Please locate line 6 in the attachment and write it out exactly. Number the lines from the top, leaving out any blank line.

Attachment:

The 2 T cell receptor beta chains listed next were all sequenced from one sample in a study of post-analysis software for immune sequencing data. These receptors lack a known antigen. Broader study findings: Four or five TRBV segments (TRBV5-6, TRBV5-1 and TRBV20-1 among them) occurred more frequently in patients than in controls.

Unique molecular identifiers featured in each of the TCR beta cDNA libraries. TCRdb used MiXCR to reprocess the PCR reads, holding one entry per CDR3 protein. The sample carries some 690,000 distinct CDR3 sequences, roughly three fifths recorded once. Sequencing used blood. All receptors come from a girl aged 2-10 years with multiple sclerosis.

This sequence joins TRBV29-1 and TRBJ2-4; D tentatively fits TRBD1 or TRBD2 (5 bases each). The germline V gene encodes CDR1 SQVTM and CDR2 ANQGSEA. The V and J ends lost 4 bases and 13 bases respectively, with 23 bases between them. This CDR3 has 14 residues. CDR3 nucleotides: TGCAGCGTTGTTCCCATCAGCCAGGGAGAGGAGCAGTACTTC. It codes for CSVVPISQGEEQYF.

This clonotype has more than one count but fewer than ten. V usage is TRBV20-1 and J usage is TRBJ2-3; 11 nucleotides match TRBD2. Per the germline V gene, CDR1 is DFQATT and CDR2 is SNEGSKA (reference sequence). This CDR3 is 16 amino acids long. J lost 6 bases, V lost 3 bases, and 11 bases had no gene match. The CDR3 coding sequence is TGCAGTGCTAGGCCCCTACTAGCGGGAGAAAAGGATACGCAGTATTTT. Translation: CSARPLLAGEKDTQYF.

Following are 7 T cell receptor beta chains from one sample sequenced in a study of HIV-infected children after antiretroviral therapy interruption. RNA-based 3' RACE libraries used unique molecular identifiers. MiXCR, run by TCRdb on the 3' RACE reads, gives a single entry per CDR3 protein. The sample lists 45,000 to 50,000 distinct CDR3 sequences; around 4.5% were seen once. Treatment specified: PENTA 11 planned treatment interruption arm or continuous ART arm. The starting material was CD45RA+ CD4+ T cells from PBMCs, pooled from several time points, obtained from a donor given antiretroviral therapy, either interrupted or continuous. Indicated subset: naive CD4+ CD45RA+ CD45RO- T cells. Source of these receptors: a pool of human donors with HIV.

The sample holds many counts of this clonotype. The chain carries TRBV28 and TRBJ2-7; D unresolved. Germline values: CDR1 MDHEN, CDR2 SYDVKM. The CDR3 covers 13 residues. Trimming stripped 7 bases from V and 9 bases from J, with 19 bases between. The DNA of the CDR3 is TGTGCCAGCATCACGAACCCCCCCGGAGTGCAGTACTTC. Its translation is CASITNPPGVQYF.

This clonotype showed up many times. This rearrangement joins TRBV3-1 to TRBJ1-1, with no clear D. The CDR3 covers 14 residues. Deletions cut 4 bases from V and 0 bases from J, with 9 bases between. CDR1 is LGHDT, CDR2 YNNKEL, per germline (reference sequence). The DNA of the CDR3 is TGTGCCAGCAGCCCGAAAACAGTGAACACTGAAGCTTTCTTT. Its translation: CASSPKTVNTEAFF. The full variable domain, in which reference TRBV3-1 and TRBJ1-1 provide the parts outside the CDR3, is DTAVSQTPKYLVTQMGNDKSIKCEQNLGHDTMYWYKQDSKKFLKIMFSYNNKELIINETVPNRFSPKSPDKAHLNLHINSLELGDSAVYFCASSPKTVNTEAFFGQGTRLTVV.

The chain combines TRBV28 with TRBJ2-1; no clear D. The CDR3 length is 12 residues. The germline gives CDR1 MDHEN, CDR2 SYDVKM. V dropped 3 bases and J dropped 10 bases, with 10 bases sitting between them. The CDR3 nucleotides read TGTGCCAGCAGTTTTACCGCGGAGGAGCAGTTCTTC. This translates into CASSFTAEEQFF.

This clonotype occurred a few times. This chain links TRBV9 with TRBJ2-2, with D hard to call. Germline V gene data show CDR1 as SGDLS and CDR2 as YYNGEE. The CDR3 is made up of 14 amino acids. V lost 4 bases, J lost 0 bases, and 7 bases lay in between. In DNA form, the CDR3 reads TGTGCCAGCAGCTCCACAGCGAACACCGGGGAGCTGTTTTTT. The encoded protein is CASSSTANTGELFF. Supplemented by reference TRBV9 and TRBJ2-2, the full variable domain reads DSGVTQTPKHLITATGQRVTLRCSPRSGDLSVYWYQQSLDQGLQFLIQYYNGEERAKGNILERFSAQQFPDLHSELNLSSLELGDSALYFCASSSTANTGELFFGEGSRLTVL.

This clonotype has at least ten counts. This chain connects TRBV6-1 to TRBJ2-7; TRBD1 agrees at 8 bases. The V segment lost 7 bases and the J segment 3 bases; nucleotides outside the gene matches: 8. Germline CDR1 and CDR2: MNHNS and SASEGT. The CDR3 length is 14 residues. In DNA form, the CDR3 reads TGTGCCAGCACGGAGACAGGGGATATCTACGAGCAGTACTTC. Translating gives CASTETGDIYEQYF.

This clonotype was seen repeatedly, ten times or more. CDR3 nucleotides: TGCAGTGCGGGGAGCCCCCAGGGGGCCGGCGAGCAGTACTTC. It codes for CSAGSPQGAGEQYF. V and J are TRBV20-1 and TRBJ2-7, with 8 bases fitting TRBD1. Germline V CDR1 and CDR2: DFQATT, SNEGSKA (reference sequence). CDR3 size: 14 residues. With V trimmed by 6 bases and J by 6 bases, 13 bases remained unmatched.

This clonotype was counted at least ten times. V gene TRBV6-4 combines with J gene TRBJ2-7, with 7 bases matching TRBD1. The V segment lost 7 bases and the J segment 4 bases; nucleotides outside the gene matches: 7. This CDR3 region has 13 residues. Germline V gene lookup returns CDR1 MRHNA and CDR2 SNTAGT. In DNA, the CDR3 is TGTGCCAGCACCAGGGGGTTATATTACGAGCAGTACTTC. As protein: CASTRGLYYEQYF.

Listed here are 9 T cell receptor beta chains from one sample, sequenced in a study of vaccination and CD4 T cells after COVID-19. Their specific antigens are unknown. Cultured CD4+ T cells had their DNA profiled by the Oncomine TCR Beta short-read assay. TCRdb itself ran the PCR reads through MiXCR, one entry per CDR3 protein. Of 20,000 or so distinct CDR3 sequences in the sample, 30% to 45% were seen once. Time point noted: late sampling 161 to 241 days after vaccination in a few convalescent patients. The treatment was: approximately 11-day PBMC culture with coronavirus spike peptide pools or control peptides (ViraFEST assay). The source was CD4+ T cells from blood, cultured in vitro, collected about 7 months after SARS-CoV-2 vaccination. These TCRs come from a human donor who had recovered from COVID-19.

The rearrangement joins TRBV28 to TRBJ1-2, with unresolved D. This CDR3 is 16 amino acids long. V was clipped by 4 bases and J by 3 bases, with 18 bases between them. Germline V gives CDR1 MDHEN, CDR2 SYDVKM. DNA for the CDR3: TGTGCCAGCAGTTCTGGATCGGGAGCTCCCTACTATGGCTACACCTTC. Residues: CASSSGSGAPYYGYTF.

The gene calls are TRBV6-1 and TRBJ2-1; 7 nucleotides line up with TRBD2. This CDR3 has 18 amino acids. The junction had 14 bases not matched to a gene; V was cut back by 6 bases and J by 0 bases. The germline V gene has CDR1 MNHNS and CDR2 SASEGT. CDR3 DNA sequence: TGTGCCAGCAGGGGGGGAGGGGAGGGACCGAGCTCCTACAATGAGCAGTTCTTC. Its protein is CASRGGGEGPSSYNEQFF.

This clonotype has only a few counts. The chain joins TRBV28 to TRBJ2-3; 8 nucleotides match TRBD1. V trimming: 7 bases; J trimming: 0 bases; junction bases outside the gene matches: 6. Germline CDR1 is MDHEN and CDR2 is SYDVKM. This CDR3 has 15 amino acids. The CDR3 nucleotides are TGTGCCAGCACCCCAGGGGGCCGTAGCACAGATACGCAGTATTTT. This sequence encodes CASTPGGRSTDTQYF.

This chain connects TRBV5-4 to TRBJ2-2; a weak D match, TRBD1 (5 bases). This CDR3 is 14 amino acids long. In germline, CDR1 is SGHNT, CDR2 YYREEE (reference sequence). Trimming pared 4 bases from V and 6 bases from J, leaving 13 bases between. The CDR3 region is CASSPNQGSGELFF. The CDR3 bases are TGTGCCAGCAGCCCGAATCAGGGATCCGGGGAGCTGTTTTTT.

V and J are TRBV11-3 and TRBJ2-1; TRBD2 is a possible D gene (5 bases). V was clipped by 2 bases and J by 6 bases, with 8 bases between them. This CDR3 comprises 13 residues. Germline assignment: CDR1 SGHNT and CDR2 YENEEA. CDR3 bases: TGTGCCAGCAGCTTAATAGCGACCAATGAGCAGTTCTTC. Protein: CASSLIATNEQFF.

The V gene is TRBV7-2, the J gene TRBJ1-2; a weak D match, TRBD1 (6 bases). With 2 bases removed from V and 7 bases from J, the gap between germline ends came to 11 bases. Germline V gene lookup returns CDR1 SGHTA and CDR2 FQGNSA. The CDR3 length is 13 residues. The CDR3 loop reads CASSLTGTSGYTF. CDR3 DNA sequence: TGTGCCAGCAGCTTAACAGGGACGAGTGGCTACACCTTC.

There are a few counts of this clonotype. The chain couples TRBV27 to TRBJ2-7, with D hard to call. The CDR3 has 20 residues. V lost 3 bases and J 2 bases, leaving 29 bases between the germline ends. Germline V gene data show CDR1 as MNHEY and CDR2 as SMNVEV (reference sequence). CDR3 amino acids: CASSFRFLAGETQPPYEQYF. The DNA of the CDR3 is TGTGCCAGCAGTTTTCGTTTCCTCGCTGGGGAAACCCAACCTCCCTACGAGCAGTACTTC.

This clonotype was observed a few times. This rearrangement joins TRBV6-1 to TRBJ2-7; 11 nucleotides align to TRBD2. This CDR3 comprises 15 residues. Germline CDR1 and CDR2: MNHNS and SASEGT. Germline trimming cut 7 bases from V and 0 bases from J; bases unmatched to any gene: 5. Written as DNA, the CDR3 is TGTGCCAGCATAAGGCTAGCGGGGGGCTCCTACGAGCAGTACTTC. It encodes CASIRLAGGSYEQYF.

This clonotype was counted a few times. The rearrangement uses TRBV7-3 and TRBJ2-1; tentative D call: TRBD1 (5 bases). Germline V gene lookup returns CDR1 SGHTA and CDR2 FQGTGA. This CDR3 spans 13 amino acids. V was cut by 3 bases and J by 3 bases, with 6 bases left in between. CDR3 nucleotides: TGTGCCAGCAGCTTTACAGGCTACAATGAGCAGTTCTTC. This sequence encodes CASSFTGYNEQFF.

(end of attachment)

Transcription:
The sample holds many counts of this clonotype. The chain carries TRBV28 and TRBJ2-7; D unresolved. Germline values: CDR1 MDHEN, CDR2 SYDVKM. The CDR3 covers 13 residues. Trimming stripped 7 bases from V and 9 bases from J, with 19 bases between. The DNA of the CDR3 is TGTGCCAGCATCACGAACCCCCCCGGAGTGCAGTACTTC. Its translation is CASITNPPGVQYF.